David P
David P
4 years ago

EPM – My guess re: Tiant vs Brown is this. Tiant doesn’t have any strong supporters. He has people like us, people who think he’s more deserving than Brown and Reuschel, but aren’t convinced he’s COG-worthy. Brown, on the other hand, has several supporters who are convinced that he belongs in the COG. And continually make cases in his favor. Brown is basically Donald Trump. His supporters absolutely love him whereas the rest of us are saying: “WTF are you thinking???”. Tiant is more like John Kasich. Not even his biggest supporters really care one one or another if he… Read more »

Mike L
Mike L
4 years ago
Reply to  David P

Reuschel is Jeb Bush–he has the same physique, and it’s hard to get really jazzed up over someone so un-flashy. Besides, he also has a brother in the business (Paul)

David P
David P
4 years ago
Reply to  Mike L

Well done Mike L on the Bush-Reuschel comp!

And Doom…I hope that you understood that the Brown-Trump comparison has to do with the level of passion that both inspire in their supporters, nothing else. Though I suppose Brown and Trump are at least a bit alike in temperament…

Dr. Doom
Dr. Doom
4 years ago
Reply to  David P

Wow, I can’t say I’ve ever been compared to a Trump supporter before, but I suppose the analogy fits. The other thing that Tiant suffers from, I think, is lack of identity. Brown is clearly the “peak” guy. His peak is well-defined by both traditional and advanced stats. It’s consecutive, and while it’s at an unusual age (insert PED comment here, if you’d like), that’s not unusual for a pitcher, so his career arc looks normal. Likewise, Reuschel is the more consistent pitcher. Sure, there’s the one big season – but other than that, he was a pretty consistent performer.… Read more »

Hartvig
Hartvig
4 years ago
Reply to  Dr. Doom

Your comment about Tiant’s career not following the traditional curve bears repeating.

In almost all ranking systems there is some sort of “consecutive year peak” component that penalizes players who’s performance was up & down over a considerable period of time. I don’t see why a handful of high WAR seasons over a 12 or 13 year time frame coupled with another handful of good to very good seasons and 2 or 3 poor or mediocre seasons sprinkled throughout should be any less valuable than someone who’s career followed the more traditional bell curve.

Dr. Doom
Dr. Doom
4 years ago
Reply to  Hartvig

Well, whether it SHOULD be is up for debate. If you’re a GM, and someone tells you, “I’ll give you one of two players: same WAR, same attitudes and everything by the time it’s all said and done. But one of them will have a predictable career arc, and the other’s seasons will be random.” Which one do YOU pick? Me? I’m taking the predictable guy, because I know when the time is to “go for broke.” (Fascinatingly, see Kevin Brown and the 1997 Marlins!!!) So I have sympathy for that argument. That said, for the most part, I basically… Read more »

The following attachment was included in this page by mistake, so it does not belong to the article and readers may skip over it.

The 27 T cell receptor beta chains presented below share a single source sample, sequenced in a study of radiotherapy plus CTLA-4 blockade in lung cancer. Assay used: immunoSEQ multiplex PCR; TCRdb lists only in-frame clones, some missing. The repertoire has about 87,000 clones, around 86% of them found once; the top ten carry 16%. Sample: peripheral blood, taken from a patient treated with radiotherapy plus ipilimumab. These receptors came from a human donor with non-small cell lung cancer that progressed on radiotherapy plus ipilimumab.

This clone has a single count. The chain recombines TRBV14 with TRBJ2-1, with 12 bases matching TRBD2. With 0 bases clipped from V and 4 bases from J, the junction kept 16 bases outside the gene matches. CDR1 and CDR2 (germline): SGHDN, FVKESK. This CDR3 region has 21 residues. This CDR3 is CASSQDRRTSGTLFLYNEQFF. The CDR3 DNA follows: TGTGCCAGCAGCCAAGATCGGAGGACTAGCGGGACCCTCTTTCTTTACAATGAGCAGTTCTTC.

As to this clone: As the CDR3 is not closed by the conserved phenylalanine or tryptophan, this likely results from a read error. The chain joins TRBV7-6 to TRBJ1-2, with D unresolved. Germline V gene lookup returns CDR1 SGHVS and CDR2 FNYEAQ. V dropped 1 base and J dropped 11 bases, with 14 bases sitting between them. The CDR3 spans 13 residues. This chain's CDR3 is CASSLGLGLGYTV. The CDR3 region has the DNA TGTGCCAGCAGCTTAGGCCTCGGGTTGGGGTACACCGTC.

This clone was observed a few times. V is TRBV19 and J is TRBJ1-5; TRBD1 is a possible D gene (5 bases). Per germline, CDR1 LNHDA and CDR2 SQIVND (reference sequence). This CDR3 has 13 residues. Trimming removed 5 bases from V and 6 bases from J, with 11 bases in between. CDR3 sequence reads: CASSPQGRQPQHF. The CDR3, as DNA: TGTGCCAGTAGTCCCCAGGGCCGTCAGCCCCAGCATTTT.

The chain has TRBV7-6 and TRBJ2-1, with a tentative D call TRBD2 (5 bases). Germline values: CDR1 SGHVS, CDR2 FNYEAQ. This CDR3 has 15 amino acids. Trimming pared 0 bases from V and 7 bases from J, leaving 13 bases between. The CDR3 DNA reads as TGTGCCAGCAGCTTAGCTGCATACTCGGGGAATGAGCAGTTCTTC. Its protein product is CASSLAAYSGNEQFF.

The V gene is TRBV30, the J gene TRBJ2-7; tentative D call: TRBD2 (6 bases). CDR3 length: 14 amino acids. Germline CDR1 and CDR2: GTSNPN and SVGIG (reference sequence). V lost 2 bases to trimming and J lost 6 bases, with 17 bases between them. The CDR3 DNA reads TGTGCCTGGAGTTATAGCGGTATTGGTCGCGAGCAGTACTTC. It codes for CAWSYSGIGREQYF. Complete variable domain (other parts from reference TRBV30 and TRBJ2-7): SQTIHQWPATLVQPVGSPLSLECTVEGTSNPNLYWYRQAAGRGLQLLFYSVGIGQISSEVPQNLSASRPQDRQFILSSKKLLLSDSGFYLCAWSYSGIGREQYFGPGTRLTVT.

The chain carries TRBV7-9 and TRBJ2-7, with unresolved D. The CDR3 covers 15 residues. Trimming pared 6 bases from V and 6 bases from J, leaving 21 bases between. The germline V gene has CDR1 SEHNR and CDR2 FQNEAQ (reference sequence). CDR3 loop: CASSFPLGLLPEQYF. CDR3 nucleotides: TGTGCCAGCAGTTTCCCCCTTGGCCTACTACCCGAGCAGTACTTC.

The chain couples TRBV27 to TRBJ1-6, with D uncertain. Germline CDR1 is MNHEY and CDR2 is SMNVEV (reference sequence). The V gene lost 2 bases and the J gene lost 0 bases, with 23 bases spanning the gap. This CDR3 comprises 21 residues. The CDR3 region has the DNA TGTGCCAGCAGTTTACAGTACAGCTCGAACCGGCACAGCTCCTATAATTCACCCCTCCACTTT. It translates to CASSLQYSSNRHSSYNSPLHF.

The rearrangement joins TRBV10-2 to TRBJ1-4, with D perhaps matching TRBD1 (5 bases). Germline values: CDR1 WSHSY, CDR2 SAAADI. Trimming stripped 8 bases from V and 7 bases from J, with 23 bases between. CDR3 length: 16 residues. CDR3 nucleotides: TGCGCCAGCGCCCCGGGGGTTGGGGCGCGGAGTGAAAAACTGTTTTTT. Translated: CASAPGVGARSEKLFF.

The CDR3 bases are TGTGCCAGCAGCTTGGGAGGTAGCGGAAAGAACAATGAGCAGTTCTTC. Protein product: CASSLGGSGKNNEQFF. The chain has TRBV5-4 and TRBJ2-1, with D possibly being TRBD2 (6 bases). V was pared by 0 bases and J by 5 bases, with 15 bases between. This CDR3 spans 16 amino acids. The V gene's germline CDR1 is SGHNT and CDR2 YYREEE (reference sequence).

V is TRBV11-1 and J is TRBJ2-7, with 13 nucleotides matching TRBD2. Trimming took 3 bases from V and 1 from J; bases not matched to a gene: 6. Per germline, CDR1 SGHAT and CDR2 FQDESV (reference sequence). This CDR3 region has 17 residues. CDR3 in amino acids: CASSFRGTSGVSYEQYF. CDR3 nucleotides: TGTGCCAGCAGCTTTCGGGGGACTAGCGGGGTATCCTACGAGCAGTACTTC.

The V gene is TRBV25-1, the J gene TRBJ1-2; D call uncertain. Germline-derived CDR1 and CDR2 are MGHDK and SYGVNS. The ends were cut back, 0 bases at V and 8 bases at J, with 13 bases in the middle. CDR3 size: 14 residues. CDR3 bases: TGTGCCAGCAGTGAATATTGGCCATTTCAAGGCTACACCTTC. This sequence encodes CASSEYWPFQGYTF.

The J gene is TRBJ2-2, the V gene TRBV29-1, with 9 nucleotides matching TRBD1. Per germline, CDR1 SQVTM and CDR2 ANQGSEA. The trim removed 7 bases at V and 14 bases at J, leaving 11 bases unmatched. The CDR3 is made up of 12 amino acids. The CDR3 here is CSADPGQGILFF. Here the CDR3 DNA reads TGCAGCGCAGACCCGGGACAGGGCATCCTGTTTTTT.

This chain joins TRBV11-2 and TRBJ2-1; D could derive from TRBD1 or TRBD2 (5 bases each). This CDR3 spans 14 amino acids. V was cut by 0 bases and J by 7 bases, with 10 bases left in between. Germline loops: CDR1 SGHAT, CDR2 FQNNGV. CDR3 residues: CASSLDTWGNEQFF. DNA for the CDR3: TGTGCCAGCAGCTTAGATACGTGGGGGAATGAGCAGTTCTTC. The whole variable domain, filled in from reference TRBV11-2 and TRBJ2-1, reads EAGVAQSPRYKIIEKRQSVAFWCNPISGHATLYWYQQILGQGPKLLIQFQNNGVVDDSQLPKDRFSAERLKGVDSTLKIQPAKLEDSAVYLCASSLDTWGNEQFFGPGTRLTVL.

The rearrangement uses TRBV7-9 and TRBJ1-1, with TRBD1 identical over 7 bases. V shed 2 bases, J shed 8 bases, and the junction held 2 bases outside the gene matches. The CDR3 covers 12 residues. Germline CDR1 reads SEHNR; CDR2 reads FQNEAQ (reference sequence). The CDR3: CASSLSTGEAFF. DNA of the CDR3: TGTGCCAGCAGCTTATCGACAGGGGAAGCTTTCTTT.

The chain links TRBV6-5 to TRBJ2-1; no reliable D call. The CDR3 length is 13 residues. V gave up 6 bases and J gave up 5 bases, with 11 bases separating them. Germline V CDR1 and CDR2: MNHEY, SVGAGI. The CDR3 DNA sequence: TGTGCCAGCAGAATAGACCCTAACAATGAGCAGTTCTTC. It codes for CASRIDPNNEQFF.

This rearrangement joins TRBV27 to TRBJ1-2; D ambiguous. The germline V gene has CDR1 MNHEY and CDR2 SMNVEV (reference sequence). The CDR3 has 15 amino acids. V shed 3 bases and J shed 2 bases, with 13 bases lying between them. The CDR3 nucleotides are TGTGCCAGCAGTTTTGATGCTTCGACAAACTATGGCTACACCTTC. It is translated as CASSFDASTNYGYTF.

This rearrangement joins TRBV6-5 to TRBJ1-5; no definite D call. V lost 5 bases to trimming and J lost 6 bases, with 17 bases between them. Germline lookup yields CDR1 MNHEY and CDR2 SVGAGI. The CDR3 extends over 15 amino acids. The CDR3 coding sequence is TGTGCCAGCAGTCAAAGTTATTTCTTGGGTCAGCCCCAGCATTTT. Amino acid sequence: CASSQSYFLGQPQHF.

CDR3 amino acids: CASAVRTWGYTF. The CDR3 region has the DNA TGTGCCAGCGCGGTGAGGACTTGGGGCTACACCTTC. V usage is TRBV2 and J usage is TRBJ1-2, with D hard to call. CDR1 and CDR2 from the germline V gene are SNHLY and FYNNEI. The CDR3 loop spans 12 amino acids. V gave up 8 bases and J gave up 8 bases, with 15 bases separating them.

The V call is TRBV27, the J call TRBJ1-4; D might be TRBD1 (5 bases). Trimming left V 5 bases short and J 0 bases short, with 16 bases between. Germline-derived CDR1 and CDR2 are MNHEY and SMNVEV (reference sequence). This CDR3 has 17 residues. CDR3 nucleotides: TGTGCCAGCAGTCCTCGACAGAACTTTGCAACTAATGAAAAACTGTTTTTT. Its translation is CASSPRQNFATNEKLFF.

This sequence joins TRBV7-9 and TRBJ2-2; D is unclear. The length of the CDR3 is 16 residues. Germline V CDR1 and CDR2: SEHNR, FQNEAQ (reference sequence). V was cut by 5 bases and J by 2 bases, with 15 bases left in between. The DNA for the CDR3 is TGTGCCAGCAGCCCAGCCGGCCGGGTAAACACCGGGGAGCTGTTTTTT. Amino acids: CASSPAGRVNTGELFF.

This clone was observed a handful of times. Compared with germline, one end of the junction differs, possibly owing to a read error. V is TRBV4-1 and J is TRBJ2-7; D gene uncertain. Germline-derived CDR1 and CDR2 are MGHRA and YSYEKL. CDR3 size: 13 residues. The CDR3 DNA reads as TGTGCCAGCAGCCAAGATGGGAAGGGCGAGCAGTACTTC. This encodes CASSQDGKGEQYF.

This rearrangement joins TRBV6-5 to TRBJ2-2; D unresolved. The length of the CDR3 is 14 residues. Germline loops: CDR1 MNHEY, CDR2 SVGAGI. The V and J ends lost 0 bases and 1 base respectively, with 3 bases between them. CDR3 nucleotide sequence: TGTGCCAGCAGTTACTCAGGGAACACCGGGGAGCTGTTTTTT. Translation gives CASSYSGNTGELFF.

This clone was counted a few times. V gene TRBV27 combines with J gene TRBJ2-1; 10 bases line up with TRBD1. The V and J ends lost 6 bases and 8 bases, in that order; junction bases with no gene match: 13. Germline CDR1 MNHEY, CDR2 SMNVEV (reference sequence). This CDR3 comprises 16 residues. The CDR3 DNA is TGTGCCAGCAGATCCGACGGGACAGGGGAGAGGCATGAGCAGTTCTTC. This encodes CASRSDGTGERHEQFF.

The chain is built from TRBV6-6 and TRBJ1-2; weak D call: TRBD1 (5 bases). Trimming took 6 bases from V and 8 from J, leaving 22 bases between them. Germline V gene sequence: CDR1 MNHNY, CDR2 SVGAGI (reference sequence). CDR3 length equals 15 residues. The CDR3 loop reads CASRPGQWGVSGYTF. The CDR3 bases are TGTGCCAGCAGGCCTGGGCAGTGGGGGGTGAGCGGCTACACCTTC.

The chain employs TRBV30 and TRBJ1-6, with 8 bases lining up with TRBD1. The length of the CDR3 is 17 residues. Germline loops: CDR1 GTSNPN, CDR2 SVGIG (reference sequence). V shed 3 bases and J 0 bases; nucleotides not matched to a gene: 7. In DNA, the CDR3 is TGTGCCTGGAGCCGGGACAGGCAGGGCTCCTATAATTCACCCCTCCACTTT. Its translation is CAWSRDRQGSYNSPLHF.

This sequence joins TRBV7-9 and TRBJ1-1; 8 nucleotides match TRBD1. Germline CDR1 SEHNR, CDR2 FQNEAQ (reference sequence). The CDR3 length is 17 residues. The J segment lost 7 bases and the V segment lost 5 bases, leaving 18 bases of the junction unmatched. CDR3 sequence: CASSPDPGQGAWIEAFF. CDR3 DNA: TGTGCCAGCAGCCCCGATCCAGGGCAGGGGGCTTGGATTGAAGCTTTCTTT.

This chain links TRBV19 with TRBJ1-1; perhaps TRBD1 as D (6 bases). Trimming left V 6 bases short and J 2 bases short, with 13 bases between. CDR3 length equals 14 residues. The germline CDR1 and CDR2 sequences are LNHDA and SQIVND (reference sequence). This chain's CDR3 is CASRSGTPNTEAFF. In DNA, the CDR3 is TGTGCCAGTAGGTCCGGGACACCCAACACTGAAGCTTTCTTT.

Hartvig
Hartvig
4 years ago
Reply to  Hartvig

Tiant’s JAWS score- by which he is just above the top 120 eligible players ranking cutoff and which uses a player best 7 consecutive years- leaves out his highest WAR season entirely. I’m still a little troubled by the number of pitchers from Tiant’s era that are already in the COG & regardless of my past support for him I had decided a few rounds ago that I just couldn’t see how there was room for him. Now I’m not so sure. Geez- there were still a handful of guys that I go back and forth over trying to decide… Read more »

e pluribus munu
e pluribus munu
4 years ago
Reply to  Hartvig

Doom, You say that if you were a GM you’d choose Brown over Tiant because of the predictable path of his career, but I think that you mean you would do that if Brown’s career were in its peak phase. If it weren’t, I think you’d be foolish to gamble on a pitcher who was predicted to be washed up, rather than a pitcher who was simply unpredictable. Of course, my argument against Brown doesn’t have to do with any of this; it’s simply that there is an unknown discount that needs to be made for PEDs. At its lowest… Read more »

Dr. Doom
Dr. Doom
4 years ago
Reply to  Hartvig

epm – I generally don’t consider PEDs at all. Mostly, though, I was trying to point out something about TIANT’S career, not Brown’s. I agree that PEDs affect how some voters see him (it doesn’t make a difference to me). It’s just that Brown (and to a lesser extent Reuschel) has a “normal” career arc, whereas Tiant’s is bizarre, and I think that’s scared some voters away. What I was saying about career shapes was that, as a GM, if I had to sign a guy to a 20-year contract and take the good with the bad, knowing that both… Read more »

e pluribus munu
e pluribus munu
4 years ago
Reply to  Dr. Doom

I’ve got your point now, Doom. Sorry about the bat$#!+, but it seems to have tempered you well.

shard
shard
4 years ago

Lajoie – Ashburn – Walsh

Dr. Doom
Dr. Doom
4 years ago

Through 11 (shard), here are the earliest of returns:

9 – Nap Lajoie*
===========75% (9)
===========50% (6)
4 – Kevin Brown*, Goose Goslin*
3 – Rube Waddell, Hoyt Wilhelm
===========25% (3)
2 – Wes Ferrell, Rick Reuschel, Ed Walsh*
===========10% (2)
1 – Dick Allen, Richie Ashburn, Andre Dawson, Graig Nettles*
0 – Luis Tiant

Kirk
Kirk
4 years ago